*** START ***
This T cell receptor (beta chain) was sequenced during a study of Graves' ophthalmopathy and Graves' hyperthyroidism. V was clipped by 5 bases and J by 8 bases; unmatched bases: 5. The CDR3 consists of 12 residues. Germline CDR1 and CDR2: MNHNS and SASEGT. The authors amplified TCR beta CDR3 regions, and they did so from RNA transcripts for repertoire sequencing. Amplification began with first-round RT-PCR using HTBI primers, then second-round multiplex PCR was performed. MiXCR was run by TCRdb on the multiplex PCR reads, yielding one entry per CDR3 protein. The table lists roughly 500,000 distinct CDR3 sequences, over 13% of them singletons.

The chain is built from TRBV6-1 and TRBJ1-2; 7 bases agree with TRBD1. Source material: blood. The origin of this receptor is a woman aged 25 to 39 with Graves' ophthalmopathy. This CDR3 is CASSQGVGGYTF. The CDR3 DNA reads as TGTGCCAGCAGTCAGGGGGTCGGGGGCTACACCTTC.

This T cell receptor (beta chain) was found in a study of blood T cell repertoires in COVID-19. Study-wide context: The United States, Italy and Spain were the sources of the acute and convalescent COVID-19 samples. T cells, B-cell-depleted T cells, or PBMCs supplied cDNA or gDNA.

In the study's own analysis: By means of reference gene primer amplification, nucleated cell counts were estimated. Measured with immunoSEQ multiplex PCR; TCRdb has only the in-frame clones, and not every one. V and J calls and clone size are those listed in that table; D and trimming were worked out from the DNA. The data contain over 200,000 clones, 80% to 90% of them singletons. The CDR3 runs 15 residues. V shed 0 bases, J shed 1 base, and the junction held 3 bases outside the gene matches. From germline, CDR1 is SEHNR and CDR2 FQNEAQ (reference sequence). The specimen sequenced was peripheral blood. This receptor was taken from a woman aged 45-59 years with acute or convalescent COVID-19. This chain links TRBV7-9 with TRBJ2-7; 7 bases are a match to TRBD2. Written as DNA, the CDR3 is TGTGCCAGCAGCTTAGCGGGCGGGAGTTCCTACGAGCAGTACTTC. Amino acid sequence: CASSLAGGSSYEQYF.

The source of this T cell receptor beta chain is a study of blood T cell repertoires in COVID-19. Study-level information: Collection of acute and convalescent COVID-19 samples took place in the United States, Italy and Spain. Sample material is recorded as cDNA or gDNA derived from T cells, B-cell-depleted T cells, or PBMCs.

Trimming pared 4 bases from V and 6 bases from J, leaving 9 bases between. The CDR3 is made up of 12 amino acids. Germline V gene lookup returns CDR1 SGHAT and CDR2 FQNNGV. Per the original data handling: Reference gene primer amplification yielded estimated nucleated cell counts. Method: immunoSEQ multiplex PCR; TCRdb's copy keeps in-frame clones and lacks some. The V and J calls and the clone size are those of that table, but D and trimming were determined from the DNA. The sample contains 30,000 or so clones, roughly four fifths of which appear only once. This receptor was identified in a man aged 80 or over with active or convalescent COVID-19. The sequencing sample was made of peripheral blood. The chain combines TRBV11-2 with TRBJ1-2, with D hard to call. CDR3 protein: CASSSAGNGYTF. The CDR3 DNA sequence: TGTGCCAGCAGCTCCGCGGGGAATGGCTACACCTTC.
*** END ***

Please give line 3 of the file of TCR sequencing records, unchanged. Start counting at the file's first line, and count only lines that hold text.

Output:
This T cell receptor (beta chain) was found in a study of blood T cell repertoires in COVID-19. Study-wide context: The United States, Italy and Spain were the sources of the acute and convalescent COVID-19 samples. T cells, B-cell-depleted T cells, or PBMCs supplied cDNA or gDNA.